At least four killed as tornadoes strike across central US

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Tornadoes killed four people in Oklahoma, including an infant, and left thousands without power Sunday after a destructive outbreak of severe weather flattened buildings in the heart of one rural town and injured at least 100 people across the state.

More than 20,000 people were still without electricity hours after tornadoes began late Saturday night. The destruction was extensive in Sulphur, a town of about 5,000 people, where a tornado crumpled many downtown buildings, tossed cars and buses and sheared the roofs off houses across a 15-block radius.

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“You just can't believe the destruction,” Oklahoma Gov. Kevin Stitt said during a visit to the hard-hit town. “It seems like every business downtown has been destroyed.”

Stitt said about 30 people were injured in Sulphur, including some who were in a bar as the tornado struck. Hospitals across the state reported about 100 injuries, including people apparently cut or struck by debris, according to the Oklahoma Department of Emergency Management.

An infant was among those killed, Hughes County Emergency Management Director Mike Dockrey told Oklahoma television station KOCO.

White House officials said President Joe Biden spoke to Stitt on Sunday and offered the full support of the federal government.

The deadly weather in Oklahoma added to the dozens of reported tornadoes that have wreaked havoc in the nation's midsection since Friday. Another death was reported Sunday in Iowa, where officials in Pottawattamie County said a man critically injured during a tornado Friday had died.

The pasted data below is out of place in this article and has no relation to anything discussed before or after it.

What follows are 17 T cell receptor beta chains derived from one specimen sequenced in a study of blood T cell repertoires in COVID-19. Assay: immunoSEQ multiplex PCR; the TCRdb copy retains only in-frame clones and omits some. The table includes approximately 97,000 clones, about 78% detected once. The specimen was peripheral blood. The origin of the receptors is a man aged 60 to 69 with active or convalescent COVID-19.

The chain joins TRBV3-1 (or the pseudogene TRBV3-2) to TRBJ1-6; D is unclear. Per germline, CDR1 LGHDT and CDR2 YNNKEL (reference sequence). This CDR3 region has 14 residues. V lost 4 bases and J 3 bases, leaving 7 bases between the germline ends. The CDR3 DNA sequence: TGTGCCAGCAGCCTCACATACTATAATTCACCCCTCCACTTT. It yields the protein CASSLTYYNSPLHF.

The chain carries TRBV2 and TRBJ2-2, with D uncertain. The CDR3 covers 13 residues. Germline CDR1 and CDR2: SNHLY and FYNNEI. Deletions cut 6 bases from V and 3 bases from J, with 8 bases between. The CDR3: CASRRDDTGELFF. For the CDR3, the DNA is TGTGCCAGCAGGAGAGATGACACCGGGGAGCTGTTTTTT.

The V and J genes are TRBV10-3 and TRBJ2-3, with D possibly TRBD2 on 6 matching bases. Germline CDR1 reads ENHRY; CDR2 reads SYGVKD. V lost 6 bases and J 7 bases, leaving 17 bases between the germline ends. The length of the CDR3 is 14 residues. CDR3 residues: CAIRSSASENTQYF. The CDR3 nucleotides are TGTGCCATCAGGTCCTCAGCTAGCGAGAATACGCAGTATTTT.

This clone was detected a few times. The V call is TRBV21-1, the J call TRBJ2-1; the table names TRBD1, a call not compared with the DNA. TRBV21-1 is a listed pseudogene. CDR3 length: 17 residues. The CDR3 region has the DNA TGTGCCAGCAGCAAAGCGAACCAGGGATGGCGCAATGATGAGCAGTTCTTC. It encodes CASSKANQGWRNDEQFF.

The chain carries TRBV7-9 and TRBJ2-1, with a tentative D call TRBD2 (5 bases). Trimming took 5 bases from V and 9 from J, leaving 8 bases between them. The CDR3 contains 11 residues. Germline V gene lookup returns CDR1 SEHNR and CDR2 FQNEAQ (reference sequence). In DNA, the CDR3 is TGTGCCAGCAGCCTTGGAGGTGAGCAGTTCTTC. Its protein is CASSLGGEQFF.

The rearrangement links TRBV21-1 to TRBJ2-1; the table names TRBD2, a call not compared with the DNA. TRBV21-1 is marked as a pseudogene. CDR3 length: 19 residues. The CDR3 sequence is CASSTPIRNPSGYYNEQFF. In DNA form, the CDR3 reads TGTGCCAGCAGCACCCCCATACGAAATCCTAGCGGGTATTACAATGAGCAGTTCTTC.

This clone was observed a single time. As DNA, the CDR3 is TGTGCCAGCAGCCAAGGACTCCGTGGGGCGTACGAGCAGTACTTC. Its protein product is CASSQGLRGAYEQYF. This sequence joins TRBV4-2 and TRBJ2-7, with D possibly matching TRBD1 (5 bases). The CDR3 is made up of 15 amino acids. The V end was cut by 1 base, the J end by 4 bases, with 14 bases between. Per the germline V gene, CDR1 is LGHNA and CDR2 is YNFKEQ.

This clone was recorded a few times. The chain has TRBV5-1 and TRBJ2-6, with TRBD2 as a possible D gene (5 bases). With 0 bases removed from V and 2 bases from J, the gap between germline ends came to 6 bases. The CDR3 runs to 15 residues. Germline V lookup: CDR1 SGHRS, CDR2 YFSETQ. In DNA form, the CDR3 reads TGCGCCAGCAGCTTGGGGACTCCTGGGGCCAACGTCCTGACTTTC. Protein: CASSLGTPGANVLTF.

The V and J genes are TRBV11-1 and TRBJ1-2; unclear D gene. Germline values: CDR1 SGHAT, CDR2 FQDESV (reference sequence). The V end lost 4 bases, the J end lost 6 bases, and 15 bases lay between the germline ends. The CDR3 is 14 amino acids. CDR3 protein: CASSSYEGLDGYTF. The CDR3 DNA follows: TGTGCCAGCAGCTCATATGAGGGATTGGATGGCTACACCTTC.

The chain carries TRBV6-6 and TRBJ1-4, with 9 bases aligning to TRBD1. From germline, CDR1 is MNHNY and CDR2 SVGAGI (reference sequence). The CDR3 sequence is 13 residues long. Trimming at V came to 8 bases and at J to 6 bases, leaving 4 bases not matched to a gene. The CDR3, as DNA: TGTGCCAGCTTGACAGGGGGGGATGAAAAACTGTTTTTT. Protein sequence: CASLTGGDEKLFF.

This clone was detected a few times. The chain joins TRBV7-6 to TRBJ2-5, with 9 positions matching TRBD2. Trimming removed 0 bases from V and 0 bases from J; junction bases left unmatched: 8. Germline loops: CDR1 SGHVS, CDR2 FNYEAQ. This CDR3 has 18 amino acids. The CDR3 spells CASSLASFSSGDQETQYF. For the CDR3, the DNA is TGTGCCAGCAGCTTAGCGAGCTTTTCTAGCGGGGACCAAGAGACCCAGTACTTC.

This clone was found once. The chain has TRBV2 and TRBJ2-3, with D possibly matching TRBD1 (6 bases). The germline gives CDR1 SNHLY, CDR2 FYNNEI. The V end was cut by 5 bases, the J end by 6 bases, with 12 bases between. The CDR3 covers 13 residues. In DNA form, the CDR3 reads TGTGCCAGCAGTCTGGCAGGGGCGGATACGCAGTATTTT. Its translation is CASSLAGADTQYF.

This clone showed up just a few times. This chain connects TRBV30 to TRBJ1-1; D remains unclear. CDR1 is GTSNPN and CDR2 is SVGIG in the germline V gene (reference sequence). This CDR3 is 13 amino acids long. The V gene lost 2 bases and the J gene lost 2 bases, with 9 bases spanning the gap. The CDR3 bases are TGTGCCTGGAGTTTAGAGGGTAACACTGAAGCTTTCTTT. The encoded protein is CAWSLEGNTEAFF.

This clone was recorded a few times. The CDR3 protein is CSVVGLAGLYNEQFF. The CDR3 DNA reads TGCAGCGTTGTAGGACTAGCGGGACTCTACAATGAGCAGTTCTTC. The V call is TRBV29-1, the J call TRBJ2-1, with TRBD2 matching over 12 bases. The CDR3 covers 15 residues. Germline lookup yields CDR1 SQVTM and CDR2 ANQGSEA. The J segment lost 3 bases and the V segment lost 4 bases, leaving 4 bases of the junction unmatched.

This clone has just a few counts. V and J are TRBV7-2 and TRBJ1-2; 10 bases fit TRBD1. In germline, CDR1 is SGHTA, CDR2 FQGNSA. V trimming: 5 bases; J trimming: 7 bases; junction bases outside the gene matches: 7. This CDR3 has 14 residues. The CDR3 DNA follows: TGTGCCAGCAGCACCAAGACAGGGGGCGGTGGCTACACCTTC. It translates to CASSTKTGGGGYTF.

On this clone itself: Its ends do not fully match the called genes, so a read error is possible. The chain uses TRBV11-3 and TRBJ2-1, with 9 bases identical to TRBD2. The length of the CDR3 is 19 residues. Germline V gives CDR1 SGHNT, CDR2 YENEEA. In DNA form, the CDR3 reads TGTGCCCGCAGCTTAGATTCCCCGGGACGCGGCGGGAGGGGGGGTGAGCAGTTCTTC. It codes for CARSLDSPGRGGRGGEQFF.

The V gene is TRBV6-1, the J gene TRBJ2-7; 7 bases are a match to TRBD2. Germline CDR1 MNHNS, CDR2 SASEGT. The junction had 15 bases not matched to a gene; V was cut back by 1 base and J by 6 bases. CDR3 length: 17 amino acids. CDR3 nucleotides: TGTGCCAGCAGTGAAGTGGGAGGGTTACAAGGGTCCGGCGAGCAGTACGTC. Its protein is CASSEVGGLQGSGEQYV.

In Oklahoma, authorities said the tornado in Sulphur began in a city park before barreling through the downtown, flipping cars and ripping the roofs and walls off of brick buildings. Windows and doors were blown out of structures that remained standing.

“How do you rebuild it? This is complete devastation,” said Kelly Trussell, a lifelong Sulphur resident as she surveyed the damage. “It is crazy, you want to help but where do you start?”

Farther north, a tornado near the town of Holdenville killed two people and damaged or destroyed more than a dozen homes, according to the Hughes County Emergency Medical Service. Another person was killed along Interstate 35 near the southern Oklahoma City of Marietta, state officials said.

Heavy rains that swept into Oklahoma with the tornadoes also caused dangerous flooding and water rescues. Outside Sulphur, rising lake levels shut down the Chickasaw National Recreation Area, where the storms wiped out a pedestrian bridge.

Stitt issued an executive order Sunday declaring a state of emergency in 12 counties due to the fallout from the severe weather.

The tornado damage began Friday afternoon near Lincoln, Nebraska. An industrial building in Lancaster County was hit, causing it to collapse with 70 people inside. Several were trapped, but everyone was evacuated, and the three injuries were not life-threatening, authorities said.

One or possibly two tornadoes then spent around an hour creeping toward Omaha, leaving behind damage consistent with an EF3 twister, with winds of 135 to 165 mph (217 to 265 kph), said Chris Franks, a meteorologist in the National Weather Service’s Omaha office.

Nebraska Gov. Jim Pillen and Iowa Gov. Kim Reynolds spent Saturday touring the damage and arranging for assistance for the damaged communities. Formal damage assessments are still underway, but the states plan to seek federal help.

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